Professor Victoria Schwartz Quoted on Disney Character Trademark Protections - Wired Magazine
Professor Victoria L. Schwartz is quoted on Disney character trademark protections in the Wired magazine article, "Why the World Needs a Rampaging, Murderous Winnie the Pooh." The article examines Congress's implementation of the Constitution's copyright protections for artistic works.
Excerpt from "Why the World Needs a Rampaging, Murderous Winnie the Pooh"
The Steamboat Willie version of Mickey Mouse is due to enter the public domain in 2024. Victoria Schwartz, professor of law at Pepperdine’s Caruso School of Law, explains that the trademark Disney holds on the Steamboat Mickey might give the company some coverage when copyright law no longer can. Copyrights expire, but trademark protections can last indefinitely, providing their holders keep their registration up-to-date.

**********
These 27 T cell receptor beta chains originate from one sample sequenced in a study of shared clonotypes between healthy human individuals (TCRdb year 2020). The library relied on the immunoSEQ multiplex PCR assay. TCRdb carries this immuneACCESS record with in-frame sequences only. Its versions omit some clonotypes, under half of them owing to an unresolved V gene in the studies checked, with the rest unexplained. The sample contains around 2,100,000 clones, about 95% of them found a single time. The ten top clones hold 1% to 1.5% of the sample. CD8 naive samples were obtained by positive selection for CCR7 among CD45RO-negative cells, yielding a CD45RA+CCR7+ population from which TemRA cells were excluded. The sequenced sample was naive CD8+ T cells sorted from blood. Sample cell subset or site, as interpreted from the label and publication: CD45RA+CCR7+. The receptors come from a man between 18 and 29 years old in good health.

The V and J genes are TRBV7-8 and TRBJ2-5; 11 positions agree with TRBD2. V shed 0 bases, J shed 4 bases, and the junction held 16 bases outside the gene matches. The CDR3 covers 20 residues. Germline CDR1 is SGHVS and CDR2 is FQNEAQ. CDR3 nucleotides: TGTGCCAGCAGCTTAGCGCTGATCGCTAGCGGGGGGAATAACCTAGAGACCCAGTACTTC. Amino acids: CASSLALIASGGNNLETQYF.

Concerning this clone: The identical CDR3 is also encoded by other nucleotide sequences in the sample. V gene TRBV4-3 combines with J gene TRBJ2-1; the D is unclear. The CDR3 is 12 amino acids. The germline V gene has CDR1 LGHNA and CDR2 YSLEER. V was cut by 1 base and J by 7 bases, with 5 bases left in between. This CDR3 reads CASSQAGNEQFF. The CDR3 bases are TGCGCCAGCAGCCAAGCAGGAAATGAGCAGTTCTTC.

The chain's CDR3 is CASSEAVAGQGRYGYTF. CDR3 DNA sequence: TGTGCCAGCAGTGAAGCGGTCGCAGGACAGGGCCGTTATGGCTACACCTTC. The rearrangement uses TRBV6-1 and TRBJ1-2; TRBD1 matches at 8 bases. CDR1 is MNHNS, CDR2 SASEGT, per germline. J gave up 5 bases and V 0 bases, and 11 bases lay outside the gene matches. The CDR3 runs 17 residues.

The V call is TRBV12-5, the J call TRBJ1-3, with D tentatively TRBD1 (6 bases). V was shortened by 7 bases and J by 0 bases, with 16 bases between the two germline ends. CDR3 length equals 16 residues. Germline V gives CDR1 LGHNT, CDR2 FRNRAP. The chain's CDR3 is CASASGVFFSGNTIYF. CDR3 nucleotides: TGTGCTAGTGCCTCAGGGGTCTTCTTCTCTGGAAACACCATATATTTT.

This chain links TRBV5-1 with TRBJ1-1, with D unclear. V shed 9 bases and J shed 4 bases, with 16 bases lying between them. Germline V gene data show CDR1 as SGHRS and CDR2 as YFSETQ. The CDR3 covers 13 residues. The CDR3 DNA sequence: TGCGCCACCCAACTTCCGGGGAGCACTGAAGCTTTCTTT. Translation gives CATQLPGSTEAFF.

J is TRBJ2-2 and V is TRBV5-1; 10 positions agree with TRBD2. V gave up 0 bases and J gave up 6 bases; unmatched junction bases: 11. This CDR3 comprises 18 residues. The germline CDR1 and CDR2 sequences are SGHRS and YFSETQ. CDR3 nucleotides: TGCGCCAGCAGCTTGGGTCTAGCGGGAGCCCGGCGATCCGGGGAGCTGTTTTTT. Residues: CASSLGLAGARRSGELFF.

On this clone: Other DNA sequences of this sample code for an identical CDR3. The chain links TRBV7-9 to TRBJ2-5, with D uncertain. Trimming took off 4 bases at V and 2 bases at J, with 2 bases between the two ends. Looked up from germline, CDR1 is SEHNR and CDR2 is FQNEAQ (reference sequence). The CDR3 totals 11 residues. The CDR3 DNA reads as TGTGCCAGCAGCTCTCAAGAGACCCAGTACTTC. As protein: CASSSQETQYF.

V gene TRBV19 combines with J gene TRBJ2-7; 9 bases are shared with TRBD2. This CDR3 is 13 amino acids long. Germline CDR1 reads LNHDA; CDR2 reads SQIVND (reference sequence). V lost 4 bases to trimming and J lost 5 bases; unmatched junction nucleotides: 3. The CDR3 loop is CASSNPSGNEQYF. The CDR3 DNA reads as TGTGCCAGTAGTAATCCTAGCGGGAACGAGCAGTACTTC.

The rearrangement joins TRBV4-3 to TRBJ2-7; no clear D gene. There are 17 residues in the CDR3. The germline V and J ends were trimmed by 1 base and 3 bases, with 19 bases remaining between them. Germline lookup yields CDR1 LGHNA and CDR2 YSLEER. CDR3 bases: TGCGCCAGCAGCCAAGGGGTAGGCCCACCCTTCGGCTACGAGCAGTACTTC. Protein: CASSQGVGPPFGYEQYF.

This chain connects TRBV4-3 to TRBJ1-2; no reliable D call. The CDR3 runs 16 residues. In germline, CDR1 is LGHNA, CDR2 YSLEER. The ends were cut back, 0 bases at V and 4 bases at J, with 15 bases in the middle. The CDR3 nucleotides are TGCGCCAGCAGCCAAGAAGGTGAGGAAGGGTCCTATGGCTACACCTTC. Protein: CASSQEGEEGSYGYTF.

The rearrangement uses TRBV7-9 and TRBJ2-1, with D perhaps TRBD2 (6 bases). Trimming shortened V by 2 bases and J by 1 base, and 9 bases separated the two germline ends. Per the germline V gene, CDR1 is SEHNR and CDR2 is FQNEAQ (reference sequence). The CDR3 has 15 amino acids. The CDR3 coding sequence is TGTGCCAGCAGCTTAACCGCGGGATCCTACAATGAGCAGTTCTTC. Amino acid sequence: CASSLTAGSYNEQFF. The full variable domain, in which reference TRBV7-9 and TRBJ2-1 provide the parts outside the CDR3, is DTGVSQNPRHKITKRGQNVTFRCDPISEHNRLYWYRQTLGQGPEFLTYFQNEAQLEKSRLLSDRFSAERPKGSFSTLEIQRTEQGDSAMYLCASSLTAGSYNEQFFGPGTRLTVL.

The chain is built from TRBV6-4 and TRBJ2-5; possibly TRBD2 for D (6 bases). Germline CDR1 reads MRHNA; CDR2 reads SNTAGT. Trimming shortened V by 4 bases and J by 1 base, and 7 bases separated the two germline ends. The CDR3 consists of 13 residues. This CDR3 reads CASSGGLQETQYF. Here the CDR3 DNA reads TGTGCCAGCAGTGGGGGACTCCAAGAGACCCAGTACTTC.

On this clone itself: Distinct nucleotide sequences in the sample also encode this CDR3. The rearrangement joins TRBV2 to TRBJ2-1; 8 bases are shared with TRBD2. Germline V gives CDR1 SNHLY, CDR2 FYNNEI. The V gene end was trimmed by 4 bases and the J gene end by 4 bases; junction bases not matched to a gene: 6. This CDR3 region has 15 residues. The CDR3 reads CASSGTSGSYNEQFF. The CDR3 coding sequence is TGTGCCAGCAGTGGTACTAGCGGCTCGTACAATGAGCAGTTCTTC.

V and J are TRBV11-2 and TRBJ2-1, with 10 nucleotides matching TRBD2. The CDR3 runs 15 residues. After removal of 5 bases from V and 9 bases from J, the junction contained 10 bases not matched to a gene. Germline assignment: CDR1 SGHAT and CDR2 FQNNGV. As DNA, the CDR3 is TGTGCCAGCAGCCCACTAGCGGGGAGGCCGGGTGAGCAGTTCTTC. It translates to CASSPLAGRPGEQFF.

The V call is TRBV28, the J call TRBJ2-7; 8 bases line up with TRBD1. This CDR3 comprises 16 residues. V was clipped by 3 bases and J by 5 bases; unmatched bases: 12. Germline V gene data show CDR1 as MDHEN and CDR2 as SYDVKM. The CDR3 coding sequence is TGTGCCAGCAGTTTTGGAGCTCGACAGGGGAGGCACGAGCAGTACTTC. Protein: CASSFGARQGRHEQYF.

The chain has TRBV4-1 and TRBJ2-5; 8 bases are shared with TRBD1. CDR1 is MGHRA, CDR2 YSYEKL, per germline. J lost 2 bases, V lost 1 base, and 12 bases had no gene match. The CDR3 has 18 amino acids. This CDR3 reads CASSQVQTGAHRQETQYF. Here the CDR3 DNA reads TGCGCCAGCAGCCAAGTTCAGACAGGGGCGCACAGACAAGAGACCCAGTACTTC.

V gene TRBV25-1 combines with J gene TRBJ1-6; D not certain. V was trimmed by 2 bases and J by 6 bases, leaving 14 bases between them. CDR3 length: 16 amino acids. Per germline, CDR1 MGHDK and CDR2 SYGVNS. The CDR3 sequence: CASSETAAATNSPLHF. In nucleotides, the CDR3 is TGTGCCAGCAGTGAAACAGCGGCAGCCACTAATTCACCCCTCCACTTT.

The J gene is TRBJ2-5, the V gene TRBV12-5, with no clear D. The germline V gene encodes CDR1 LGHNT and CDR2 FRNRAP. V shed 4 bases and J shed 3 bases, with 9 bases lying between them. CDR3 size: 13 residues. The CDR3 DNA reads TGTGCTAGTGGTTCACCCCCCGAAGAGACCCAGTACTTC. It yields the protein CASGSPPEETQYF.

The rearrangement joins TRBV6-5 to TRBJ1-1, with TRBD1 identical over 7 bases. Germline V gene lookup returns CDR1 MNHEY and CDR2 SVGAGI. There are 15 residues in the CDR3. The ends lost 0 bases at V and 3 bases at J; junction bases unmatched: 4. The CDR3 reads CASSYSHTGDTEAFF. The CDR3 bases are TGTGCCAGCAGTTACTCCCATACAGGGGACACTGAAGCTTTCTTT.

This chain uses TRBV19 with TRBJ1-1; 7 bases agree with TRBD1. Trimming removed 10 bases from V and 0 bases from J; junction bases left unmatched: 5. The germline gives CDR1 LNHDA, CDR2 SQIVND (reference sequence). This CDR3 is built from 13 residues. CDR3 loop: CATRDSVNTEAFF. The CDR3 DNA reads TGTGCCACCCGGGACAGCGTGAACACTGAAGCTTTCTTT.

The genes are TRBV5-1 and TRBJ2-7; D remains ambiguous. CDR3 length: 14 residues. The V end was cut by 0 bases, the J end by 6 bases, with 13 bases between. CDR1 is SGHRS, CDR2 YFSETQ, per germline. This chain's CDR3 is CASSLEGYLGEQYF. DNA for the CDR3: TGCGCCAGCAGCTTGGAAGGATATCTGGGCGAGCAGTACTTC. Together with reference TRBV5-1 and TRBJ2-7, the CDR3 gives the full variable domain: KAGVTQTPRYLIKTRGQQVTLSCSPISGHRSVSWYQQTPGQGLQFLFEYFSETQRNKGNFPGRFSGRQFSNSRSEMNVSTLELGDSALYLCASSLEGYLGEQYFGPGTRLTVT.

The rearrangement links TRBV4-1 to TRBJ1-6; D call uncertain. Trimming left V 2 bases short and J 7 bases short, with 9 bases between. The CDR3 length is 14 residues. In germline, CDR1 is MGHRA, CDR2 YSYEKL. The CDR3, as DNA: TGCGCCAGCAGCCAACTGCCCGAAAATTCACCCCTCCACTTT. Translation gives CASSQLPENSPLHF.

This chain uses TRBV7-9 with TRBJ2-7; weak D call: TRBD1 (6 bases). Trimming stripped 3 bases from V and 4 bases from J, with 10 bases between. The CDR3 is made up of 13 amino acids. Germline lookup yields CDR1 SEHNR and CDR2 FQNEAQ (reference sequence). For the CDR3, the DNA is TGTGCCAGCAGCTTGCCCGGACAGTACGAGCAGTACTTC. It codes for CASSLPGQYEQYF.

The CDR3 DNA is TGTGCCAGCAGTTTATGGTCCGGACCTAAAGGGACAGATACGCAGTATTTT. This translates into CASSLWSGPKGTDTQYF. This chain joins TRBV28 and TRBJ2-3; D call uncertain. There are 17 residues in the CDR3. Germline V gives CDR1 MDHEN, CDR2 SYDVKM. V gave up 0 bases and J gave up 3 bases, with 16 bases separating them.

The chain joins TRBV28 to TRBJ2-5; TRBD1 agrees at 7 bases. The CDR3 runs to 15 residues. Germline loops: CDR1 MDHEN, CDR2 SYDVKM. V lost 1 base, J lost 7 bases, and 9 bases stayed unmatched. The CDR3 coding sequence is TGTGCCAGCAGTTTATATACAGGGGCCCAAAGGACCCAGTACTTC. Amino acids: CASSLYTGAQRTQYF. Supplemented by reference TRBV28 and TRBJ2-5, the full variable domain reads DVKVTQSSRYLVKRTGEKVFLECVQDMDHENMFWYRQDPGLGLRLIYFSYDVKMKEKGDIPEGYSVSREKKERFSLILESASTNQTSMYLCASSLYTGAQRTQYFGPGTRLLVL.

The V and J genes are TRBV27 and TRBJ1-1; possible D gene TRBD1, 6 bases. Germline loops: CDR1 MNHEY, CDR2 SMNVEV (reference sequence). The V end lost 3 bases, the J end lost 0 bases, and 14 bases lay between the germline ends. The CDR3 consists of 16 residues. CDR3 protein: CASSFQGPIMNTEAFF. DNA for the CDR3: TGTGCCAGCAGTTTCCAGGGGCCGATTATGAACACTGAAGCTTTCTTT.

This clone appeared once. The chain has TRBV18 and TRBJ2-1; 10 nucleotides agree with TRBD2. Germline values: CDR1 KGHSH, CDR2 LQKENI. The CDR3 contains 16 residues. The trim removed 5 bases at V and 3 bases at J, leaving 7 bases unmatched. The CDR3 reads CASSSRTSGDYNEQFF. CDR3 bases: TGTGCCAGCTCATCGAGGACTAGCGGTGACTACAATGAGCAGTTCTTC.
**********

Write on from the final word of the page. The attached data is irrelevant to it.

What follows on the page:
“If you watch any Disney movies recently (I have a toddler, so we watch a lot), you will notice that they open the film with a small clip from Steamboat Willie,” she writes over email. This keeps that version of Mickey connected to Disney in the public’s mind. Still, this protection is more limited: People will still be able to use that first Mickey Mouse, as long as their interpretation cannot be construed to be Disney’s.
The complete article may be found at Wired